Mental disorders are some of the most common illnesses in Switzerland. According to the Swiss Health Observatory, some 17 percent of the population suffers from one or more mental disorders. Four sufferers talk about their illness, how they cope with it and what is helping them to recover. They hope that their stories will encourage others.
Conny Grossenbacher (52), innkeeper, diagnosis: Panic attacks
“The first panic attack came out of the blue, fifteen years ago: difficulty in breathing, chest tightness, racing heart, sweating. The result for the ECG test at the emergency service: normal. The same diagnosis for the second attack. Physically, everything was fine, but the attacks didn't stop. They happened daily. In private I withdrew more and more. An acquaintance suggested going to the Centre for the Treatment of Anxiety and Depression in Zurich (ZADZ). I was shocked by the idea that I could have a mental disorder. I had both feet on the ground! Fortunately I could immediately start with therapy. The sessions and medication helped me. I learned how to cope with the attacks and how important it is to take time out – going for a ride on a motorbike, reading a book, listening to music. The reasons for the attacks could not be clearly established. Maybe it was stress. Now, when an attack is coming I take a deep breath. I know now that it is not life-threatening.”
(only in German)
Hans Schmied (56), former hotelier, diagnosis: Post-traumatic stress disorder
“Before the accident in 2003 I was a hotelier. I knew what I wanted and was active in politics. I was a man of action. After the accident in the tunnel – when two semitrailer trucks collided with my car and I suffered mortal fear – everything changed: nightmares, anxiety, shivering, racing heart, sluggish libido, helplessness and physical pain overshadowed my life. I had to sell the hotel. I no longer enjoyed life. I ended up in the clinic eleven times with depression and suicidal thoughts. I feel much more stable today. This is largely because of recovery therapy, which focuses on your own strengths. This motivated me so much that the former man of action made his appearance again: I’m currently doing the peer training course so that I can help other mentally ill people to recover. I like to go fishing to recharge my own batteries. It’s not important to catch anything. It’s simply good to be outside in nature.”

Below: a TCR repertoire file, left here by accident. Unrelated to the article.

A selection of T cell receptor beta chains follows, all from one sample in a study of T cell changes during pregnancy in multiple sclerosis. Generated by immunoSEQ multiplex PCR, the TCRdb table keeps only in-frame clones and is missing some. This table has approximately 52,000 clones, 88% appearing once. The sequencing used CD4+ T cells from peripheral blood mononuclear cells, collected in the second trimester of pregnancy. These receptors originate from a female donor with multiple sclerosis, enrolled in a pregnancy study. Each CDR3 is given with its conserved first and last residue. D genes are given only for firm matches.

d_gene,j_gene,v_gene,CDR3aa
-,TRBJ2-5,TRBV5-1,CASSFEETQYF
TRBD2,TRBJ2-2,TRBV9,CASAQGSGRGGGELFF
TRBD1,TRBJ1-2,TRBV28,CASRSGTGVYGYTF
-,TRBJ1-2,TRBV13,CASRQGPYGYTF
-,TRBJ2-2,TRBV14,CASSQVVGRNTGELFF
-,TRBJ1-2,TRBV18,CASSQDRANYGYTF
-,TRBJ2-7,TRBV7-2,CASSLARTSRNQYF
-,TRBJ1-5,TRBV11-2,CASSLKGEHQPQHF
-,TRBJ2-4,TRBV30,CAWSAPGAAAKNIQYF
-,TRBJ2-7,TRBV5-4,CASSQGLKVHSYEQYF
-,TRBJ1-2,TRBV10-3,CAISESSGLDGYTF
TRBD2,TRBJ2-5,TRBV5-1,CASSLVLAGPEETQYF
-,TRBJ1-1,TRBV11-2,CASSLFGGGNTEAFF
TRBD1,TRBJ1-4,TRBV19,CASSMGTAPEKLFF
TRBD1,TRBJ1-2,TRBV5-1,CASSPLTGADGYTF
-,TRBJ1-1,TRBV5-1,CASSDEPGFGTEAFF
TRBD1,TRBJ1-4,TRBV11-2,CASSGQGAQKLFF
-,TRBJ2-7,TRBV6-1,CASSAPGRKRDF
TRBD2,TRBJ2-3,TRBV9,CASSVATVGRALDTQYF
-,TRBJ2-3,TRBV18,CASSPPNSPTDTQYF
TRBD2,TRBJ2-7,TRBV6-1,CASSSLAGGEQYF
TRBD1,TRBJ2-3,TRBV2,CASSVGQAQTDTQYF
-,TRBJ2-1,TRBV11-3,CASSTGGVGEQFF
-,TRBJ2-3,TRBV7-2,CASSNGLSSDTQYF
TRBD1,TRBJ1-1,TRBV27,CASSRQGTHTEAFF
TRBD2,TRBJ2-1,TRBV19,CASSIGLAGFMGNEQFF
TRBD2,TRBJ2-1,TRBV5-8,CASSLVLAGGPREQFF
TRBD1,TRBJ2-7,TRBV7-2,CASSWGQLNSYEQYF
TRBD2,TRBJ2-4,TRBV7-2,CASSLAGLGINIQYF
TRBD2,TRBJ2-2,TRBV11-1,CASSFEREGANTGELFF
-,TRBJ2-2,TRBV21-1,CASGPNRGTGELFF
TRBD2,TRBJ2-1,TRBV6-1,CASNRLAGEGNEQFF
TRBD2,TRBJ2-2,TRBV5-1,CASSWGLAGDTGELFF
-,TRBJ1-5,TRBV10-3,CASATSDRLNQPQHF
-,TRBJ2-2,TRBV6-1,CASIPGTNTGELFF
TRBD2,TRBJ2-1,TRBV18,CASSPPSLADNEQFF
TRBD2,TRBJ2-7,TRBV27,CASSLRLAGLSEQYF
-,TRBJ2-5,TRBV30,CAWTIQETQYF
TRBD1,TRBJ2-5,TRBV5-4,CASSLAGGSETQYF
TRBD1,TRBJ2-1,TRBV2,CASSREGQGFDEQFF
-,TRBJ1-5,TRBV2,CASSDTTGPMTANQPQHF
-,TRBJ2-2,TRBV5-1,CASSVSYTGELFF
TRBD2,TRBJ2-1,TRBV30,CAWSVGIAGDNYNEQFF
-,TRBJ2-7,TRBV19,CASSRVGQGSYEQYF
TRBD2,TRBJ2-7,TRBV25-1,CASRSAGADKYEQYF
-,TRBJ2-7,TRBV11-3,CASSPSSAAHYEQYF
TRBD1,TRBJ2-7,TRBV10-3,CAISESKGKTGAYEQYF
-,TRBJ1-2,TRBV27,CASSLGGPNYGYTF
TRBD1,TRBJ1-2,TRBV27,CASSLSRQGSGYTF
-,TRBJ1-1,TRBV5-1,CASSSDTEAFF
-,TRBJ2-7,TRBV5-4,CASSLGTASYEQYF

(only in German)
Silvie Hofmann (38), bank employee, diagnosis: Obsessive-compulsive disorder with depression
“Today I sing in a gospel choir, I read, bake and even go to open air concerts. I now do everything that makes me happy. This wasn't always the case. Before, my compulsions overshadowed my life to such an extent that I didn't know the word leisure time. For many years I have been suffering from different obsessive-compulsive disorders, one of which is obsessional washing. I often stayed under the shower until there was no more hot water left. Outpatient behaviour therapy helped me. I was confronted by everything that made me fear being dirty and triggered obsessive behaviour. Such as dog faeces. By picking up the dog faeces with a plastic bag I learned that I won’t get dirty myself. In addition to the therapy, my sense of humour and openness towards this taboo topic helped me. I’m fine now. I can cope with the illness. I’m proud to have come this far.”
(only in German)
JÜRG B.* (31), nurse, diagnosis: Drug addiction
"In June, I had the first four weeks of withdrawal behind me. It was the first time and will also be the last time. During therapy I rediscovered painting. Except for my wife, nobody knew about my addiction, which started when I was twenty. Like many other drug addicts I always worked and functioned well in society. My world collapsed when I lost my job because I stole medication for my own use. Revealing my addiction was a giant step. It was just as difficult for me to accept help. It gives me strength that everybody is now showing me understanding."
Jürg B. painted these pictures during his treatment in the drug rehabilitation clinic.
Depression in adults
Depression in the elderly
"Please, anything but blind!!"
Mum, do I have to go back to hospital now? Not a question a 12-year-old boy usually asks. However, Mattia has become sensitive since his accident. Even in the case of minor injuries picked up during his daily activities, he worries about possible consequences. An arrow not only took his healthy eye away from him, but it also robbed him of his basic trust.